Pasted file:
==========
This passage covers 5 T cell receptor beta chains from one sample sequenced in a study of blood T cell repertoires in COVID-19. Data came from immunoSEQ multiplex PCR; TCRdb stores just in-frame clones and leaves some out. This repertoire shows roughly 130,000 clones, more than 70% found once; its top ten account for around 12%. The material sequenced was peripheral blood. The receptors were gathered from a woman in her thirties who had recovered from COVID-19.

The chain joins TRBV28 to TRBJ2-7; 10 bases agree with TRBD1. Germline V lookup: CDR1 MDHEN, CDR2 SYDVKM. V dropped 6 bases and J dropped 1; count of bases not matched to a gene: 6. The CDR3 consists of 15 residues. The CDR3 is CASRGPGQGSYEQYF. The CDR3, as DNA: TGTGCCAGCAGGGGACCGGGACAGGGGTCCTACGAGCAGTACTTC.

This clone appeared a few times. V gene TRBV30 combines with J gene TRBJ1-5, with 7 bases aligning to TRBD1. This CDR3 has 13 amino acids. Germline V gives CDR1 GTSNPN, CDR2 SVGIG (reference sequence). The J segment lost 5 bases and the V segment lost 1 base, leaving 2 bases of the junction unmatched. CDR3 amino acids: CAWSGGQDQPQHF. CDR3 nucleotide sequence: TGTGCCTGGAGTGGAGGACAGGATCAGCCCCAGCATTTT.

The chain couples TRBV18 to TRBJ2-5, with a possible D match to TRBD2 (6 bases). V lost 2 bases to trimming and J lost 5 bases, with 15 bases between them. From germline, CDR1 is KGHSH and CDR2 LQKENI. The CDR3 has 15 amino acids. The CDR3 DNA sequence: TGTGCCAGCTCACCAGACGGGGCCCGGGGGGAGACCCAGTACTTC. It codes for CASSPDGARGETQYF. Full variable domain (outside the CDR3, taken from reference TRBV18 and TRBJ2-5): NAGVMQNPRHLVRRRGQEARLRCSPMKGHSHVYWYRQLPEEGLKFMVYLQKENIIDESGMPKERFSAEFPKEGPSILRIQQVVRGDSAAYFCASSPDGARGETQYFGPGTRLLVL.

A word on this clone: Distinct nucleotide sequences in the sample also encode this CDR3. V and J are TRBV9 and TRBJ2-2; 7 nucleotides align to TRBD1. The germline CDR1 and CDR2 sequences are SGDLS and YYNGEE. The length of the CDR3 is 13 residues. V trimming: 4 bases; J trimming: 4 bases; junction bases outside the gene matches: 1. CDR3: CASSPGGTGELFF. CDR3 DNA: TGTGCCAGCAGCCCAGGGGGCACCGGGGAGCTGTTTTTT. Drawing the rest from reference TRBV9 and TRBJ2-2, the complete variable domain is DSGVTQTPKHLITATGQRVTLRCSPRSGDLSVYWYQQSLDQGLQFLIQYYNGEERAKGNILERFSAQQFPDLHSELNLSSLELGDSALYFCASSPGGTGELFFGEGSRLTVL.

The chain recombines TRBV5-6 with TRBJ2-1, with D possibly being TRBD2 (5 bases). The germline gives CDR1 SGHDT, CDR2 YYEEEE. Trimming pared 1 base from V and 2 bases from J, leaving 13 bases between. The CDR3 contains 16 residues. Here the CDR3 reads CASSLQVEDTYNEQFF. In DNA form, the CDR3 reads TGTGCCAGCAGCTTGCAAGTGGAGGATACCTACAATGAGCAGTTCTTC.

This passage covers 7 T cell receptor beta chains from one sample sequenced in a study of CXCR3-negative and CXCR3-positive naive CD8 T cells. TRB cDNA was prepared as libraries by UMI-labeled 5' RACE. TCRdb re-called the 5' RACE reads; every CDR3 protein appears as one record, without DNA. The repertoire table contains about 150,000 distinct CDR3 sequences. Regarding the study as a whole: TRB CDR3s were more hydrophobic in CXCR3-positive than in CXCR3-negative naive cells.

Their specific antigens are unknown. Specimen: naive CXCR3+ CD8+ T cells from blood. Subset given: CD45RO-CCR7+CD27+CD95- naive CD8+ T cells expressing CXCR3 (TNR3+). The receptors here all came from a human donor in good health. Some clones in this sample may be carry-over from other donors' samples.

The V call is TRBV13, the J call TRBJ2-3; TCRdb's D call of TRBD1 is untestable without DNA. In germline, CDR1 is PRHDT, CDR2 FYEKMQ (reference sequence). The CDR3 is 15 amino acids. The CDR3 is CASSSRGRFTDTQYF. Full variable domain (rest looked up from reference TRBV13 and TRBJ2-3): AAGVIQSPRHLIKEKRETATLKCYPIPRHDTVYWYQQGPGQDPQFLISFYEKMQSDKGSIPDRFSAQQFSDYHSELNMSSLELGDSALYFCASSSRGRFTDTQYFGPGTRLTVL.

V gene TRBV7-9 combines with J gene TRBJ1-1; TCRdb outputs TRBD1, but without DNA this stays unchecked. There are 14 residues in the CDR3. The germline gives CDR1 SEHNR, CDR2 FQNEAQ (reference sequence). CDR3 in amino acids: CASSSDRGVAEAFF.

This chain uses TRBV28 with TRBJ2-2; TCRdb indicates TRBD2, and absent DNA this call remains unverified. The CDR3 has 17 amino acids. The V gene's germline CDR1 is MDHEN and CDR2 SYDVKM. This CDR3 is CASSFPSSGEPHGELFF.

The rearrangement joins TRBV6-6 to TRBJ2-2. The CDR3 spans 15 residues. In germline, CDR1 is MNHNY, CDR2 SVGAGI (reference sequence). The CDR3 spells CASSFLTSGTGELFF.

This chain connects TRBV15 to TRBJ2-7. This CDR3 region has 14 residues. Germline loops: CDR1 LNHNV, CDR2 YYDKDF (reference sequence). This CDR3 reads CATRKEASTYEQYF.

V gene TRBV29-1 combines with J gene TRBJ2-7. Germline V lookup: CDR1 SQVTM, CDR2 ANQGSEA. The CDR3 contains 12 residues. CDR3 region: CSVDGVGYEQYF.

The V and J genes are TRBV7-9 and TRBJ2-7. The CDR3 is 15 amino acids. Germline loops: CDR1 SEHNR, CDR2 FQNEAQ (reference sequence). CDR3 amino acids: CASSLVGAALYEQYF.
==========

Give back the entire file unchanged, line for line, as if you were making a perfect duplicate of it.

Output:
This passage covers 5 T cell receptor beta chains from one sample sequenced in a study of blood T cell repertoires in COVID-19. Data came from immunoSEQ multiplex PCR; TCRdb stores just in-frame clones and leaves some out. This repertoire shows roughly 130,000 clones, more than 70% found once; its top ten account for around 12%. The material sequenced was peripheral blood. The receptors were gathered from a woman in her thirties who had recovered from COVID-19.

The chain joins TRBV28 to TRBJ2-7; 10 bases agree with TRBD1. Germline V lookup: CDR1 MDHEN, CDR2 SYDVKM. V dropped 6 bases and J dropped 1; count of bases not matched to a gene: 6. The CDR3 consists of 15 residues. The CDR3 is CASRGPGQGSYEQYF. The CDR3, as DNA: TGTGCCAGCAGGGGACCGGGACAGGGGTCCTACGAGCAGTACTTC.

This clone appeared a few times. V gene TRBV30 combines with J gene TRBJ1-5, with 7 bases aligning to TRBD1. This CDR3 has 13 amino acids. Germline V gives CDR1 GTSNPN, CDR2 SVGIG (reference sequence). The J segment lost 5 bases and the V segment lost 1 base, leaving 2 bases of the junction unmatched. CDR3 amino acids: CAWSGGQDQPQHF. CDR3 nucleotide sequence: TGTGCCTGGAGTGGAGGACAGGATCAGCCCCAGCATTTT.

The chain couples TRBV18 to TRBJ2-5, with a possible D match to TRBD2 (6 bases). V lost 2 bases to trimming and J lost 5 bases, with 15 bases between them. From germline, CDR1 is KGHSH and CDR2 LQKENI. The CDR3 has 15 amino acids. The CDR3 DNA sequence: TGTGCCAGCTCACCAGACGGGGCCCGGGGGGAGACCCAGTACTTC. It codes for CASSPDGARGETQYF. Full variable domain (outside the CDR3, taken from reference TRBV18 and TRBJ2-5): NAGVMQNPRHLVRRRGQEARLRCSPMKGHSHVYWYRQLPEEGLKFMVYLQKENIIDESGMPKERFSAEFPKEGPSILRIQQVVRGDSAAYFCASSPDGARGETQYFGPGTRLLVL.

A word on this clone: Distinct nucleotide sequences in the sample also encode this CDR3. V and J are TRBV9 and TRBJ2-2; 7 nucleotides align to TRBD1. The germline CDR1 and CDR2 sequences are SGDLS and YYNGEE. The length of the CDR3 is 13 residues. V trimming: 4 bases; J trimming: 4 bases; junction bases outside the gene matches: 1. CDR3: CASSPGGTGELFF. CDR3 DNA: TGTGCCAGCAGCCCAGGGGGCACCGGGGAGCTGTTTTTT. Drawing the rest from reference TRBV9 and TRBJ2-2, the complete variable domain is DSGVTQTPKHLITATGQRVTLRCSPRSGDLSVYWYQQSLDQGLQFLIQYYNGEERAKGNILERFSAQQFPDLHSELNLSSLELGDSALYFCASSPGGTGELFFGEGSRLTVL.

The chain recombines TRBV5-6 with TRBJ2-1, with D possibly being TRBD2 (5 bases). The germline gives CDR1 SGHDT, CDR2 YYEEEE. Trimming pared 1 base from V and 2 bases from J, leaving 13 bases between. The CDR3 contains 16 residues. Here the CDR3 reads CASSLQVEDTYNEQFF. In DNA form, the CDR3 reads TGTGCCAGCAGCTTGCAAGTGGAGGATACCTACAATGAGCAGTTCTTC.

This passage covers 7 T cell receptor beta chains from one sample sequenced in a study of CXCR3-negative and CXCR3-positive naive CD8 T cells. TRB cDNA was prepared as libraries by UMI-labeled 5' RACE. TCRdb re-called the 5' RACE reads; every CDR3 protein appears as one record, without DNA. The repertoire table contains about 150,000 distinct CDR3 sequences. Regarding the study as a whole: TRB CDR3s were more hydrophobic in CXCR3-positive than in CXCR3-negative naive cells.

Their specific antigens are unknown. Specimen: naive CXCR3+ CD8+ T cells from blood. Subset given: CD45RO-CCR7+CD27+CD95- naive CD8+ T cells expressing CXCR3 (TNR3+). The receptors here all came from a human donor in good health. Some clones in this sample may be carry-over from other donors' samples.

The V call is TRBV13, the J call TRBJ2-3; TCRdb's D call of TRBD1 is untestable without DNA. In germline, CDR1 is PRHDT, CDR2 FYEKMQ (reference sequence). The CDR3 is 15 amino acids. The CDR3 is CASSSRGRFTDTQYF. Full variable domain (rest looked up from reference TRBV13 and TRBJ2-3): AAGVIQSPRHLIKEKRETATLKCYPIPRHDTVYWYQQGPGQDPQFLISFYEKMQSDKGSIPDRFSAQQFSDYHSELNMSSLELGDSALYFCASSSRGRFTDTQYFGPGTRLTVL.

V gene TRBV7-9 combines with J gene TRBJ1-1; TCRdb outputs TRBD1, but without DNA this stays unchecked. There are 14 residues in the CDR3. The germline gives CDR1 SEHNR, CDR2 FQNEAQ (reference sequence). CDR3 in amino acids: CASSSDRGVAEAFF.

This chain uses TRBV28 with TRBJ2-2; TCRdb indicates TRBD2, and absent DNA this call remains unverified. The CDR3 has 17 amino acids. The V gene's germline CDR1 is MDHEN and CDR2 SYDVKM. This CDR3 is CASSFPSSGEPHGELFF.

The rearrangement joins TRBV6-6 to TRBJ2-2. The CDR3 spans 15 residues. In germline, CDR1 is MNHNY, CDR2 SVGAGI (reference sequence). The CDR3 spells CASSFLTSGTGELFF.

This chain connects TRBV15 to TRBJ2-7. This CDR3 region has 14 residues. Germline loops: CDR1 LNHNV, CDR2 YYDKDF (reference sequence). This CDR3 reads CATRKEASTYEQYF.

V gene TRBV29-1 combines with J gene TRBJ2-7. Germline V lookup: CDR1 SQVTM, CDR2 ANQGSEA. The CDR3 contains 12 residues. CDR3 region: CSVDGVGYEQYF.

The V and J genes are TRBV7-9 and TRBJ2-7. The CDR3 is 15 amino acids. Germline loops: CDR1 SEHNR, CDR2 FQNEAQ (reference sequence). CDR3 amino acids: CASSLVGAALYEQYF.